The criminal cases involving former NFL safety Darren Sharper contain some of the most disturbing allegations ever made against a current or former pro football player. Testimony generated in connection with one of the criminal cases suggests that other NFL players may have done some of the same things Sharper allegedly did.
Sharper is accused of being a serial rapist, using drugged drinks to incapacitate his victims. Via Adam Grimm of the New Orleans Times-Picayune, an FBI agent has testified at a pre-trial hearing that one of Sharper’s co-defendants, Brandon Licciardi, told federal agents that, at a Las Vegas convention attended by multiple NFL players, one player told Licciardi that drinks had been spiked with drugs.
The FBI agent declined to name any of the involved players Licciardi mentioned.
“It’s possible I could mess it up,” FBI Special Agent Robert Blythe testified. “There are a couple.”
Blythe said that none of the other players are being investigated — yet.
“There could be investigations going forward. There’s not currently,” Bythe testified. “If given time, I intend to look into those allegations.”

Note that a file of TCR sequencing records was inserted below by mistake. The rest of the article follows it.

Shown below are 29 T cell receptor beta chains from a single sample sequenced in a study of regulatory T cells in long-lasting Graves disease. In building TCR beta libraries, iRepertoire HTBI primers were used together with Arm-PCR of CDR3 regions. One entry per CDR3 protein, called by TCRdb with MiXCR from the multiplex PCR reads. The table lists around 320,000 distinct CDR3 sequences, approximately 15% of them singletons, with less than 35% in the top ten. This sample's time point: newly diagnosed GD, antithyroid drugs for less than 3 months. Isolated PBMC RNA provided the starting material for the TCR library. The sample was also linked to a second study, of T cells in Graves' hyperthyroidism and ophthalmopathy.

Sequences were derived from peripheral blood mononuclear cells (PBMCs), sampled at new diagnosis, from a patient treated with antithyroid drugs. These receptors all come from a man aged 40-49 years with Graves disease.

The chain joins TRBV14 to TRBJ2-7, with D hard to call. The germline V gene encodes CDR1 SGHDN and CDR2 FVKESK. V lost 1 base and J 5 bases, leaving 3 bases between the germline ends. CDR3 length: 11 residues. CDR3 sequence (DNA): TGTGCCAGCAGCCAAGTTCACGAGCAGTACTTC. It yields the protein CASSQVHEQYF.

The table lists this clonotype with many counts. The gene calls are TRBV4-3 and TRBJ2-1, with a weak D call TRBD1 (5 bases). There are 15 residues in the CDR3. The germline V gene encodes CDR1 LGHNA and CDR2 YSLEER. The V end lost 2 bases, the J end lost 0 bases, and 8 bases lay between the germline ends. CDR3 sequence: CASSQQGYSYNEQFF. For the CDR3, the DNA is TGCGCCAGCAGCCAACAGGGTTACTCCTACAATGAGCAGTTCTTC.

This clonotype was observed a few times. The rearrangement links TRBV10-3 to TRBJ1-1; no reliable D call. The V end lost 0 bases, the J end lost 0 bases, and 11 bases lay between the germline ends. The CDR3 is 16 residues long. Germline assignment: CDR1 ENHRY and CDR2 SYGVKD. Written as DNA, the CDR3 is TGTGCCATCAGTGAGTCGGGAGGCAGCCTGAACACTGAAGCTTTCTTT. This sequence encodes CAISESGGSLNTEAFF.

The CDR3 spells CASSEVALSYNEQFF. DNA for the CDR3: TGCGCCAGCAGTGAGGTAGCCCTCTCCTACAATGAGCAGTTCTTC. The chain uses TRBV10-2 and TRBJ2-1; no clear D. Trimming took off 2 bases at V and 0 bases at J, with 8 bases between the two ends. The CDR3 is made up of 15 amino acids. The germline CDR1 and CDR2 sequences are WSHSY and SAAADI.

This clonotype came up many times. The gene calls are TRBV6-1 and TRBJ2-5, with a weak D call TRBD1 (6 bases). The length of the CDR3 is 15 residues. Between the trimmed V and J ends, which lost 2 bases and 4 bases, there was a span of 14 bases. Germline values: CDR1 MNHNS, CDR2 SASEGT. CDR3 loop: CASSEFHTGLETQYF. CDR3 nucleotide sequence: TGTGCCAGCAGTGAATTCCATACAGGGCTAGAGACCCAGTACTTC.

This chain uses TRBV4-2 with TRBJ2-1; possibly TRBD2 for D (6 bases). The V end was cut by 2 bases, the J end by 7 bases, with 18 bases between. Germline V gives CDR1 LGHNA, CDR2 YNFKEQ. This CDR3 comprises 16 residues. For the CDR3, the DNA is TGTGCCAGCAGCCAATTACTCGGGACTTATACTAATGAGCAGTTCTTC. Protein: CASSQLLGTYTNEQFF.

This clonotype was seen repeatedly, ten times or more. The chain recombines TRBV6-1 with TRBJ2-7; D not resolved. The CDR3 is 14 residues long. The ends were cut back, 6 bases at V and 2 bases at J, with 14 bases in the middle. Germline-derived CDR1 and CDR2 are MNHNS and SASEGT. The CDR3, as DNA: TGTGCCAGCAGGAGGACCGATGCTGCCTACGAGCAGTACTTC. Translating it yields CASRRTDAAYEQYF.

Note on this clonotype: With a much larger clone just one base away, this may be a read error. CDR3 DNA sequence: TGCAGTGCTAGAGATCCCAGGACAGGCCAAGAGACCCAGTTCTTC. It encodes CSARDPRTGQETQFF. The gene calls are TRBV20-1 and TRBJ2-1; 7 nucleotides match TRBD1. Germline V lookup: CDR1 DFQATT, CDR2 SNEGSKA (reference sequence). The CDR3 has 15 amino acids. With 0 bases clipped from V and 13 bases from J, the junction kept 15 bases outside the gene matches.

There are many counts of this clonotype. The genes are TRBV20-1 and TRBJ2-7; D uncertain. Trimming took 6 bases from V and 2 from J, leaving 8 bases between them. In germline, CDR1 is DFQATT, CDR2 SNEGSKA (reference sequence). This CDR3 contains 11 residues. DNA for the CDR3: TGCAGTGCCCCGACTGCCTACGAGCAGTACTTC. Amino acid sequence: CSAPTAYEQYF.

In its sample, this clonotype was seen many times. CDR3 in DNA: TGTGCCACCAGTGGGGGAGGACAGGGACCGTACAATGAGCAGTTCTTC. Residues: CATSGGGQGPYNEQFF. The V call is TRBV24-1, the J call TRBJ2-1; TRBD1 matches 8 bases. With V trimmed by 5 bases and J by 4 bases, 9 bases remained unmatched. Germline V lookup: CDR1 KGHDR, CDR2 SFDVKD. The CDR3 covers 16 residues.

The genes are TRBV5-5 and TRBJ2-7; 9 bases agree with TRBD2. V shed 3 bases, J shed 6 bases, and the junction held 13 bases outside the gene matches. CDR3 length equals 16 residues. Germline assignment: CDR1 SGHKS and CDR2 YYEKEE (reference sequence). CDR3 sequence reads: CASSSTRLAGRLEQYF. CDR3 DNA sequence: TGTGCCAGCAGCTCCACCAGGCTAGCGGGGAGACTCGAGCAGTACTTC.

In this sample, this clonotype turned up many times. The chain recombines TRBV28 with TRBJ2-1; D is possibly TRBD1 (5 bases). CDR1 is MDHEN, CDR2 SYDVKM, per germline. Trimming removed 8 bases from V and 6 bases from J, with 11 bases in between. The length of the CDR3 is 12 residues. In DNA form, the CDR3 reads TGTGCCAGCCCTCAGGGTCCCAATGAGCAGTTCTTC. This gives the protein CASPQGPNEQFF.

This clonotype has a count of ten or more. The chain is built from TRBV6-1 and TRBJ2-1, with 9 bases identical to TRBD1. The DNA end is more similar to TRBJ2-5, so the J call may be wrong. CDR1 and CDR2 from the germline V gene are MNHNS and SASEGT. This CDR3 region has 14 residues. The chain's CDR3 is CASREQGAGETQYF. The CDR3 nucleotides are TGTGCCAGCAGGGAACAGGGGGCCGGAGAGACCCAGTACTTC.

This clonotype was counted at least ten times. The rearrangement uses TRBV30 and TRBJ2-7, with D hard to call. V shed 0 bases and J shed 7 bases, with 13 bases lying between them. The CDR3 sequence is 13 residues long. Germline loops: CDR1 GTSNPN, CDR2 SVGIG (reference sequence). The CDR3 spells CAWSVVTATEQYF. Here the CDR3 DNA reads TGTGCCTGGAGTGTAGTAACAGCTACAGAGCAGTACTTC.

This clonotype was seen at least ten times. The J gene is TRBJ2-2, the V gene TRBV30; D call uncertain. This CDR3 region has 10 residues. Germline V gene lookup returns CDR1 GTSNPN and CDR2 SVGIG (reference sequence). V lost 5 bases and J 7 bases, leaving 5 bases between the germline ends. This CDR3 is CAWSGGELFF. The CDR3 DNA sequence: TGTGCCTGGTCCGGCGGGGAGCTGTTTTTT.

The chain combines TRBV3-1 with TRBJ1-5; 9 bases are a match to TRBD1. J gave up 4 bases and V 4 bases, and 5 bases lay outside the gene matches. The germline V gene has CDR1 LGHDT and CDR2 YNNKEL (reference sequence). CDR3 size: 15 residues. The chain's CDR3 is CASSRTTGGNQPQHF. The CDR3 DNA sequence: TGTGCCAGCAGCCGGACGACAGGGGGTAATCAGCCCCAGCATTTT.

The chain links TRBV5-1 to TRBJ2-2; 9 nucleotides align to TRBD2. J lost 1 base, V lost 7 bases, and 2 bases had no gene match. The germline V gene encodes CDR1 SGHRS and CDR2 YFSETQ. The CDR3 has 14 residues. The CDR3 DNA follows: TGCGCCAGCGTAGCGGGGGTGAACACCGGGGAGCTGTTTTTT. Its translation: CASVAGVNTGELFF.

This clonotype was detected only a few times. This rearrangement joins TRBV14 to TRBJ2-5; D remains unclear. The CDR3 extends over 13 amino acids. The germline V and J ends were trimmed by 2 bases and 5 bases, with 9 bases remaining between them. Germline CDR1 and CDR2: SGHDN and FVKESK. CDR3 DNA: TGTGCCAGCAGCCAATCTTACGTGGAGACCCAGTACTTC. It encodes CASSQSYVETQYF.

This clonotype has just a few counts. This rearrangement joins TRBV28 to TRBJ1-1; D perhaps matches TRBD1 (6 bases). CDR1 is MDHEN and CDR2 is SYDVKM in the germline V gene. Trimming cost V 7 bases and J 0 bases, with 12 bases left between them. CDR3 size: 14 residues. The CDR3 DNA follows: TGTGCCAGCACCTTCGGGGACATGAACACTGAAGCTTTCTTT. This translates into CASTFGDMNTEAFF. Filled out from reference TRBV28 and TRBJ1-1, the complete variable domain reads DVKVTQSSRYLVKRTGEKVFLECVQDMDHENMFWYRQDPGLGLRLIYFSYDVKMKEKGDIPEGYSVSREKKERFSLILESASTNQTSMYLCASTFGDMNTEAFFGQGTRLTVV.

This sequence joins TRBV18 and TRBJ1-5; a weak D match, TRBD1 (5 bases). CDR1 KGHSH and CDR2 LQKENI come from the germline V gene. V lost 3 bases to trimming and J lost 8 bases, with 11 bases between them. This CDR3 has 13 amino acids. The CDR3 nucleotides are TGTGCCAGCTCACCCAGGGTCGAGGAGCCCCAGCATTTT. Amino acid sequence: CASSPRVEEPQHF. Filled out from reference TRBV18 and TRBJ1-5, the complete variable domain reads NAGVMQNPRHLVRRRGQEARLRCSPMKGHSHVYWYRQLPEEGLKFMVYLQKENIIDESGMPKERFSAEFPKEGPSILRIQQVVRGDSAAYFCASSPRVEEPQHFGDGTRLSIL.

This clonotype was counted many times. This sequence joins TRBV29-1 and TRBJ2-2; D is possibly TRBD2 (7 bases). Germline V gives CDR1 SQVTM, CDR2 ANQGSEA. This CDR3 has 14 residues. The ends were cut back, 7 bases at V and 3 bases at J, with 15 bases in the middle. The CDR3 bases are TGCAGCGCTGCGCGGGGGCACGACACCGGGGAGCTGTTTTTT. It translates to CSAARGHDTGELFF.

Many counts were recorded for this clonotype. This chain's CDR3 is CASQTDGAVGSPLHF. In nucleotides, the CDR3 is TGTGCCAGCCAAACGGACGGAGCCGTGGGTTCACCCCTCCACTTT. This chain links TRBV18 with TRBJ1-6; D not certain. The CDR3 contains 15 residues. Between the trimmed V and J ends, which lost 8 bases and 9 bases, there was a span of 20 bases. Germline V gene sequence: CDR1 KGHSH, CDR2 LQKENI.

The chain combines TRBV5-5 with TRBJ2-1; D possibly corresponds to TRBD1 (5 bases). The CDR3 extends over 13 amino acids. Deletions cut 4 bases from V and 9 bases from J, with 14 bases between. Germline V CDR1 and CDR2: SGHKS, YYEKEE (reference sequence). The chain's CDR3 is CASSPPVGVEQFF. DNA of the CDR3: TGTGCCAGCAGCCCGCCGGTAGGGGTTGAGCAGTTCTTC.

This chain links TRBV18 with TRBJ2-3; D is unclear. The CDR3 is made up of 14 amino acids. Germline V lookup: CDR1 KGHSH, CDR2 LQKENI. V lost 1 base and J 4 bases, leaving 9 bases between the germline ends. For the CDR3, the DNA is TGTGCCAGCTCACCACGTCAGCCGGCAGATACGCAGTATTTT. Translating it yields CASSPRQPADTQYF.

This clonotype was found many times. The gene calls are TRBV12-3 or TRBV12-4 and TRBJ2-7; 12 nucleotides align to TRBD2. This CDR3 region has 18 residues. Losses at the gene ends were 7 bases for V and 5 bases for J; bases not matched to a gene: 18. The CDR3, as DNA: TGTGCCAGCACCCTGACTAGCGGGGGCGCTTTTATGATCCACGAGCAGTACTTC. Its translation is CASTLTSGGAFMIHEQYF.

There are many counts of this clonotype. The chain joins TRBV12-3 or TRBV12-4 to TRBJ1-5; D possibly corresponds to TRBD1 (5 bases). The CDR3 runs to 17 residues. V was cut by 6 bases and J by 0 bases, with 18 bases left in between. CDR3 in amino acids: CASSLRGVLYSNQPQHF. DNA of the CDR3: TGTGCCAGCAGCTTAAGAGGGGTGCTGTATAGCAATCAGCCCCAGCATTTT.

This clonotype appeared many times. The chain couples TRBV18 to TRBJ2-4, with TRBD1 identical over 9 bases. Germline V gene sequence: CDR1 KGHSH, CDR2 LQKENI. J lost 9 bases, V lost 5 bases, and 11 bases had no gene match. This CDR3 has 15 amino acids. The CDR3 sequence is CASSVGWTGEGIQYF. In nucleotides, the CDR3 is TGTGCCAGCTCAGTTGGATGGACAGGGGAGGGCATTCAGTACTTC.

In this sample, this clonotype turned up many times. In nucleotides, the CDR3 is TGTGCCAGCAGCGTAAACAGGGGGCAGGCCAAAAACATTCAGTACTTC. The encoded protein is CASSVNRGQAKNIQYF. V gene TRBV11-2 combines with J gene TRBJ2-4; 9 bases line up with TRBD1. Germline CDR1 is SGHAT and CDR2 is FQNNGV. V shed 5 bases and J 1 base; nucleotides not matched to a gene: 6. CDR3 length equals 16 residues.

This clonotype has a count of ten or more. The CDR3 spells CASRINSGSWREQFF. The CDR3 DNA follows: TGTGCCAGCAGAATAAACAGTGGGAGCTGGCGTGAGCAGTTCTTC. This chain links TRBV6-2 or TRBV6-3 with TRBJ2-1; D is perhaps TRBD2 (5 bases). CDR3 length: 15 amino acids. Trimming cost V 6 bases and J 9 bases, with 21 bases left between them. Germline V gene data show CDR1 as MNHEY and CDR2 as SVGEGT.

Blythe also testified that Licciardi referred to the drugged drinks as “horny juice.”
Another agent, DeWayne Horner, testified that Sharper bet on football and baseball games. Sharper allegedly lost $25,000 to Russians in California — and stiffed them. (If that’s true, Sharper probably is far safer in prison.)
Apart from Sharper’s case raising the very troubling question of whether other players are rapists, it highlights the naivete that the league, fans, and the media display when assuming players aren’t betting on football, playing high-stakes fantasy football, or otherwise doing things that could, directly or indirectly, undermine the integrity of NFL games.
In light of the league’s new personal conduct policy, the situation gives rise to another important question. Will the league affirmatively investigate the vague allegation that other players put drugs in women’s drinks?
UPDATE 3:16 p.m. ET: “We would look into any information of this nature,” the league office told PFT in response to a request for comment.